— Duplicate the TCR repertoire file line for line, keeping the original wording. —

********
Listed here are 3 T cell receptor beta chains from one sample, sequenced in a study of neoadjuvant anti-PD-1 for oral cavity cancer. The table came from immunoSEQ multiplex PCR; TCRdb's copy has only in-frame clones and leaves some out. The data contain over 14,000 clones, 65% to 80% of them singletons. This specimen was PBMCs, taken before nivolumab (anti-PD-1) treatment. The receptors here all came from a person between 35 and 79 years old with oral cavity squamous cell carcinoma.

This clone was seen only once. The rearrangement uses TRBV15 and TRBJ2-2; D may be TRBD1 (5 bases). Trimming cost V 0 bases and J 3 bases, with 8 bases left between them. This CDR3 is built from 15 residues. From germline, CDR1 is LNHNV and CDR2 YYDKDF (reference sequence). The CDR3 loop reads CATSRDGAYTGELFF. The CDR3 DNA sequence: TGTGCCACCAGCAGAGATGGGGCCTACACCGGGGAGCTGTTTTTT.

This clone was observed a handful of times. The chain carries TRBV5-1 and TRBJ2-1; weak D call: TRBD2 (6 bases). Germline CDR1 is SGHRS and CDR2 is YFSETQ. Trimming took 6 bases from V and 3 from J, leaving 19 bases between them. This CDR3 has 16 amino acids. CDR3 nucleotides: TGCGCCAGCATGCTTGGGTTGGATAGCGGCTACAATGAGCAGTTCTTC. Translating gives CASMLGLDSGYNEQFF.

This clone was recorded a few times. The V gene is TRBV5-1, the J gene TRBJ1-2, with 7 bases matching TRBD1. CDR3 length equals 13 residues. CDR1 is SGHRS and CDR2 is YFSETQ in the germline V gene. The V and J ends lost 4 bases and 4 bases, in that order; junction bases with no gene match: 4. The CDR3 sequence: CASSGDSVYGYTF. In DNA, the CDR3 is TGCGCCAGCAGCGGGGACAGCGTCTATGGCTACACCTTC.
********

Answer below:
Listed here are 3 T cell receptor beta chains from one sample, sequenced in a study of neoadjuvant anti-PD-1 for oral cavity cancer. The table came from immunoSEQ multiplex PCR; TCRdb's copy has only in-frame clones and leaves some out. The data contain over 14,000 clones, 65% to 80% of them singletons. This specimen was PBMCs, taken before nivolumab (anti-PD-1) treatment. The receptors here all came from a person between 35 and 79 years old with oral cavity squamous cell carcinoma.

This clone was seen only once. The rearrangement uses TRBV15 and TRBJ2-2; D may be TRBD1 (5 bases). Trimming cost V 0 bases and J 3 bases, with 8 bases left between them. This CDR3 is built from 15 residues. From germline, CDR1 is LNHNV and CDR2 YYDKDF (reference sequence). The CDR3 loop reads CATSRDGAYTGELFF. The CDR3 DNA sequence: TGTGCCACCAGCAGAGATGGGGCCTACACCGGGGAGCTGTTTTTT.

This clone was observed a handful of times. The chain carries TRBV5-1 and TRBJ2-1; weak D call: TRBD2 (6 bases). Germline CDR1 is SGHRS and CDR2 is YFSETQ. Trimming took 6 bases from V and 3 from J, leaving 19 bases between them. This CDR3 has 16 amino acids. CDR3 nucleotides: TGCGCCAGCATGCTTGGGTTGGATAGCGGCTACAATGAGCAGTTCTTC. Translating gives CASMLGLDSGYNEQFF.

This clone was recorded a few times. The V gene is TRBV5-1, the J gene TRBJ1-2, with 7 bases matching TRBD1. CDR3 length equals 13 residues. CDR1 is SGHRS and CDR2 is YFSETQ in the germline V gene. The V and J ends lost 4 bases and 4 bases, in that order; junction bases with no gene match: 4. The CDR3 sequence: CASSGDSVYGYTF. In DNA, the CDR3 is TGCGCCAGCAGCGGGGACAGCGTCTATGGCTACACCTTC.